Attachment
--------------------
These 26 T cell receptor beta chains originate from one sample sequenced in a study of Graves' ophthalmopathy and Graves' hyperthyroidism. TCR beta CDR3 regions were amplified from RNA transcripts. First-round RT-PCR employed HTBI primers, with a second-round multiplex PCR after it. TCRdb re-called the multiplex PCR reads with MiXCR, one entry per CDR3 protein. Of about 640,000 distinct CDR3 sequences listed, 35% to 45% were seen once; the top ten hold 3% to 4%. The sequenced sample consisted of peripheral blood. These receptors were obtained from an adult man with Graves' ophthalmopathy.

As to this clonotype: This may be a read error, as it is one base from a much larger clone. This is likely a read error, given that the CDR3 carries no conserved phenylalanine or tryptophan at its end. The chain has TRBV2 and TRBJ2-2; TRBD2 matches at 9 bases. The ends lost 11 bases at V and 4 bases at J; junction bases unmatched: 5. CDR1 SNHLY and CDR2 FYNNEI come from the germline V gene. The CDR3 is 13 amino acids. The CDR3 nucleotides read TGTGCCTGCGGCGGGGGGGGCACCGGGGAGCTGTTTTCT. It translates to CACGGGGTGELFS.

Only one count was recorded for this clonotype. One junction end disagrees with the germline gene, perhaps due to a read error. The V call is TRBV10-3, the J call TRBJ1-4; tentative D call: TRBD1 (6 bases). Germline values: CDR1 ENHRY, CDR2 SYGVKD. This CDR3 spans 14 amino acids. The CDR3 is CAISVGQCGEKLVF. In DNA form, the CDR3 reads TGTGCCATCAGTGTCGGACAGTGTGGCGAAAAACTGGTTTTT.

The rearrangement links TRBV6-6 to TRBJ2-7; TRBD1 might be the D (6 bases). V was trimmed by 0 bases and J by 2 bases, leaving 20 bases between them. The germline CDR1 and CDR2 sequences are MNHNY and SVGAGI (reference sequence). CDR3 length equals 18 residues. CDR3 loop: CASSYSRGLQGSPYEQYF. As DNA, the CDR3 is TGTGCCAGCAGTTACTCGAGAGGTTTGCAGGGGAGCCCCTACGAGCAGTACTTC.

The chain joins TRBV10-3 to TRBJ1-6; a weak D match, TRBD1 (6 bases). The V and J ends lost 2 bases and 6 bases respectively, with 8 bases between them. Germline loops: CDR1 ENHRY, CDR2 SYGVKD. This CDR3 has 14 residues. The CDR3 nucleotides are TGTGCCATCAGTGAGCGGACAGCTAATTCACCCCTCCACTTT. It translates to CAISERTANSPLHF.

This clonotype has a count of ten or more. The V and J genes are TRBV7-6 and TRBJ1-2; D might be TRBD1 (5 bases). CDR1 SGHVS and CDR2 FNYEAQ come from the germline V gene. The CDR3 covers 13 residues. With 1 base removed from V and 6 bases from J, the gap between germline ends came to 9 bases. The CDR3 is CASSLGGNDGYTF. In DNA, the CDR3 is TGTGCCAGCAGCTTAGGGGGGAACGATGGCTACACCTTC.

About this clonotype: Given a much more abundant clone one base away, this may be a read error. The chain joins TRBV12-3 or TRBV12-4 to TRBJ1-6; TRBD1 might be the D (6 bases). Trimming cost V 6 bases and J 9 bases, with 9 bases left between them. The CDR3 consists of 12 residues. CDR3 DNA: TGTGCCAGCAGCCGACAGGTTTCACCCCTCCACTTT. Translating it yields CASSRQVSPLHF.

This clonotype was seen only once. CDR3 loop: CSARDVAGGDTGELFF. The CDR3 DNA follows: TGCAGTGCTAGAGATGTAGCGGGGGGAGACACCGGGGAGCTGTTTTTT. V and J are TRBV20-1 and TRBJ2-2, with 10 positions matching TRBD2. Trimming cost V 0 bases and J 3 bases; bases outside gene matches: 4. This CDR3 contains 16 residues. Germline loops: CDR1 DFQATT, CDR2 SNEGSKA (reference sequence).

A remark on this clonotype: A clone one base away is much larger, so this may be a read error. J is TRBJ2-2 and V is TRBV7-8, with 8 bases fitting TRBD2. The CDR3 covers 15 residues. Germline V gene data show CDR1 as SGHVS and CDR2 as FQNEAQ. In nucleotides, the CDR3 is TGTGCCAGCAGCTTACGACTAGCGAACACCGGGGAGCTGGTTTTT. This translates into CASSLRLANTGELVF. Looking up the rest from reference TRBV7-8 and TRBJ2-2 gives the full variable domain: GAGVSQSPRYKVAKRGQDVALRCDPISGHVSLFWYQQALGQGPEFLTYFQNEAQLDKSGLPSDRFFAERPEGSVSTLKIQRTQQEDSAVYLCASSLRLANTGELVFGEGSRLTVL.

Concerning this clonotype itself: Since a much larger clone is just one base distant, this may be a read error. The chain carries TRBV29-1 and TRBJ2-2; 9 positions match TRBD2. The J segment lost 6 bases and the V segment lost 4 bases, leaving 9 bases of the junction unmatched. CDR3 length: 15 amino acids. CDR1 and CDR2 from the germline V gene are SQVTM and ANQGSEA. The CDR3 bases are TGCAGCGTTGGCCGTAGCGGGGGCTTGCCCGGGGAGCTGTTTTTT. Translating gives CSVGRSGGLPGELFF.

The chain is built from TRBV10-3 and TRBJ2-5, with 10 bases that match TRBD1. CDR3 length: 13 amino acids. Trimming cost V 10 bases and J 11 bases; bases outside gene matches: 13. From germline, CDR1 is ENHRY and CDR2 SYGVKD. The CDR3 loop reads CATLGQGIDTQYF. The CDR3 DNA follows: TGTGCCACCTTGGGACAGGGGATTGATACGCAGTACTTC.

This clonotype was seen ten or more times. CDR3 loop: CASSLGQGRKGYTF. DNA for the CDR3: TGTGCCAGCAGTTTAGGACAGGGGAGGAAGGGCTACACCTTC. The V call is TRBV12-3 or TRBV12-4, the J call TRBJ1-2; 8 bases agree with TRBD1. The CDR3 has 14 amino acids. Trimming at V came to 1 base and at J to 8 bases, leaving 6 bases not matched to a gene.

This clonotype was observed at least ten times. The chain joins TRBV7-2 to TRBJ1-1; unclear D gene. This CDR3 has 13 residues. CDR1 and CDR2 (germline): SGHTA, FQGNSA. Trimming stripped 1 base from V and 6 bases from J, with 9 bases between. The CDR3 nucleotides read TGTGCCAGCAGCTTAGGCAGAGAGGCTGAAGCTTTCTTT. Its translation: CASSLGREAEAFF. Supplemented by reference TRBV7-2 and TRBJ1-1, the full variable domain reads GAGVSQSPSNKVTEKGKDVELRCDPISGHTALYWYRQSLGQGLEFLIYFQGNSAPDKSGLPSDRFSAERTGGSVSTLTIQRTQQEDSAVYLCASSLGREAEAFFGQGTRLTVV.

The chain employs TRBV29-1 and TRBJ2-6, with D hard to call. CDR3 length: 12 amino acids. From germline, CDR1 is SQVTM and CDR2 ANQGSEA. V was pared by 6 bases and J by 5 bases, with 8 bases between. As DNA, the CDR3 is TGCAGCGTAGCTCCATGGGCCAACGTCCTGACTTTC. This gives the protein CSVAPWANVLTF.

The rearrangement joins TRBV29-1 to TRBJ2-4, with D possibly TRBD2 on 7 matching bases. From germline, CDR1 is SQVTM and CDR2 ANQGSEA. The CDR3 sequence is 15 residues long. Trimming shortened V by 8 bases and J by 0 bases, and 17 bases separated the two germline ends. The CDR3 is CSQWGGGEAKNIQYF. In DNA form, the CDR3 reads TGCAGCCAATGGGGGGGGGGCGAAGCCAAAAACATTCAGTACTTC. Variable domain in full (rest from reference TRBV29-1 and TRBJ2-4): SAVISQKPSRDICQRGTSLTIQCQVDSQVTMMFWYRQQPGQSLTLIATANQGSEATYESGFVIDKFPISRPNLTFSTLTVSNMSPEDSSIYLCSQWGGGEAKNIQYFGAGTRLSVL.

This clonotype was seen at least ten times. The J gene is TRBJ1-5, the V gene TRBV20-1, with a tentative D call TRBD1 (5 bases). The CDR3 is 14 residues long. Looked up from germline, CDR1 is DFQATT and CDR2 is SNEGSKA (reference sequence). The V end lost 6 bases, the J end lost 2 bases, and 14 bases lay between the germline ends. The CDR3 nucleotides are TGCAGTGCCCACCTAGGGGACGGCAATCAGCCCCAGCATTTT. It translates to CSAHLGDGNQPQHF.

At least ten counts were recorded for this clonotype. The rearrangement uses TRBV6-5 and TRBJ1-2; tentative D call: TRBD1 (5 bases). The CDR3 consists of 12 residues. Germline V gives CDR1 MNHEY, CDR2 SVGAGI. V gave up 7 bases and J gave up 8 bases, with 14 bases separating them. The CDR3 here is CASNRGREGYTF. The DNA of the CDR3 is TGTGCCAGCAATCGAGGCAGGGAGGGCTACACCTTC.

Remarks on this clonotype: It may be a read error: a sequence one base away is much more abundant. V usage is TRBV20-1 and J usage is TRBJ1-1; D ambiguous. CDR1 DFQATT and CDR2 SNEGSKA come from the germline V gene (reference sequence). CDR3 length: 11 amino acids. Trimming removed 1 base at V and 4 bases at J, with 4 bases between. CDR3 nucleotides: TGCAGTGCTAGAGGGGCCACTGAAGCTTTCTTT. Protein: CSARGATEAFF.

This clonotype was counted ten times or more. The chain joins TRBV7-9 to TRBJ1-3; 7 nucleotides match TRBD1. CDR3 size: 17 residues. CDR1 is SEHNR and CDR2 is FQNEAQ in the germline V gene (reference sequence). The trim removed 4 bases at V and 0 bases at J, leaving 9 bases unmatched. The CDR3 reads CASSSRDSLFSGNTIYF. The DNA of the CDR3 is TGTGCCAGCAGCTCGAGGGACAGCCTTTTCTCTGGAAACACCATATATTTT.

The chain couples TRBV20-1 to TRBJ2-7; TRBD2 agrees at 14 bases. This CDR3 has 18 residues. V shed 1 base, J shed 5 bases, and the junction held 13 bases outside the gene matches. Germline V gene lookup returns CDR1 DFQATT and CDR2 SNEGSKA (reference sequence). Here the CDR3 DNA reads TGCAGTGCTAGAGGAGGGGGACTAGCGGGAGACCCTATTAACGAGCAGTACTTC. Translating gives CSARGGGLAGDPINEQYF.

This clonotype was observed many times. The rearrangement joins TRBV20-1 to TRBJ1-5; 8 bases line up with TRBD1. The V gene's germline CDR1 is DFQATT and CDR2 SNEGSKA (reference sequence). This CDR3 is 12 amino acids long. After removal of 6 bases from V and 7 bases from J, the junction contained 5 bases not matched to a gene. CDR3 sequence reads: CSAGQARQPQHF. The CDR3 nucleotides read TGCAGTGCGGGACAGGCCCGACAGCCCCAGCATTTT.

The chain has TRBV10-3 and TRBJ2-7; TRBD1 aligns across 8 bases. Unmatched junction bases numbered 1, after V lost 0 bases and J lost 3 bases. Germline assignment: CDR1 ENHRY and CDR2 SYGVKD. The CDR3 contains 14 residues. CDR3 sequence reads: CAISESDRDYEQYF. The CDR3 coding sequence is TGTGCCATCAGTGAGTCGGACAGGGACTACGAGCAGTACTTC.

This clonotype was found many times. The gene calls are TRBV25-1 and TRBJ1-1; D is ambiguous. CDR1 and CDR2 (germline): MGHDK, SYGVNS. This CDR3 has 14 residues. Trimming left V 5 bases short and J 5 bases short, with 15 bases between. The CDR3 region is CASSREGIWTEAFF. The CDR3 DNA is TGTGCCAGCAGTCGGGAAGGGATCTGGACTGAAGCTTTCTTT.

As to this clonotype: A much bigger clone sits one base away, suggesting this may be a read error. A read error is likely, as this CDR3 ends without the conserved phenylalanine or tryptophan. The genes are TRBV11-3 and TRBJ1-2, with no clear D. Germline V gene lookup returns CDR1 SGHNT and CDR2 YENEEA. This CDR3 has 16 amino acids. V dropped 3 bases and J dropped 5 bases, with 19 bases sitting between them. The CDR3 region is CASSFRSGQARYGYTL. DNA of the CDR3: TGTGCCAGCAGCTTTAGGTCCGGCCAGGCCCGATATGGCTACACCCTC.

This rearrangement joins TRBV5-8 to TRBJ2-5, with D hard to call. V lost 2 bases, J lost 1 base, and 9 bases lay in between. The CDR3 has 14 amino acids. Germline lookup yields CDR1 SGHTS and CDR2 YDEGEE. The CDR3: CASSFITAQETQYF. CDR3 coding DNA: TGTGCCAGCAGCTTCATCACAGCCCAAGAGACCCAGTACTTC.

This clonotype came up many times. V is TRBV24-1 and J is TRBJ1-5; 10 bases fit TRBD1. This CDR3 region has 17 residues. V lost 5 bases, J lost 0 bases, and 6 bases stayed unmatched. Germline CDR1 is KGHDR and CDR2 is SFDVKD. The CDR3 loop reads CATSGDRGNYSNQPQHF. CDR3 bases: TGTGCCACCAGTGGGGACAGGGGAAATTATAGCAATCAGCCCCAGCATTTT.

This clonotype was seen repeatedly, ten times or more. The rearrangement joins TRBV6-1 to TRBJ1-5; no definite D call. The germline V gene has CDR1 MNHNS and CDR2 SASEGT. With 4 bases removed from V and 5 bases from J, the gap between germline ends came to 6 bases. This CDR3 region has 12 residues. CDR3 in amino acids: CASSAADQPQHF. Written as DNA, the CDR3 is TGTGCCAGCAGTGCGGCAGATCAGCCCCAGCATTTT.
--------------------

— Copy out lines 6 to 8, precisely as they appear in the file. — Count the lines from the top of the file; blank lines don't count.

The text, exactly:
This clonotype has a count of ten or more. The V and J genes are TRBV7-6 and TRBJ1-2; D might be TRBD1 (5 bases). CDR1 SGHVS and CDR2 FNYEAQ come from the germline V gene. The CDR3 covers 13 residues. With 1 base removed from V and 6 bases from J, the gap between germline ends came to 9 bases. The CDR3 is CASSLGGNDGYTF. In DNA, the CDR3 is TGTGCCAGCAGCTTAGGGGGGAACGATGGCTACACCTTC.

About this clonotype: Given a much more abundant clone one base away, this may be a read error. The chain joins TRBV12-3 or TRBV12-4 to TRBJ1-6; TRBD1 might be the D (6 bases). Trimming cost V 6 bases and J 9 bases, with 9 bases left between them. The CDR3 consists of 12 residues. CDR3 DNA: TGTGCCAGCAGCCGACAGGTTTCACCCCTCCACTTT. Translating it yields CASSRQVSPLHF.

This clonotype was seen only once. CDR3 loop: CSARDVAGGDTGELFF. The CDR3 DNA follows: TGCAGTGCTAGAGATGTAGCGGGGGGAGACACCGGGGAGCTGTTTTTT. V and J are TRBV20-1 and TRBJ2-2, with 10 positions matching TRBD2. Trimming cost V 0 bases and J 3 bases; bases outside gene matches: 4. This CDR3 contains 16 residues. Germline loops: CDR1 DFQATT, CDR2 SNEGSKA (reference sequence).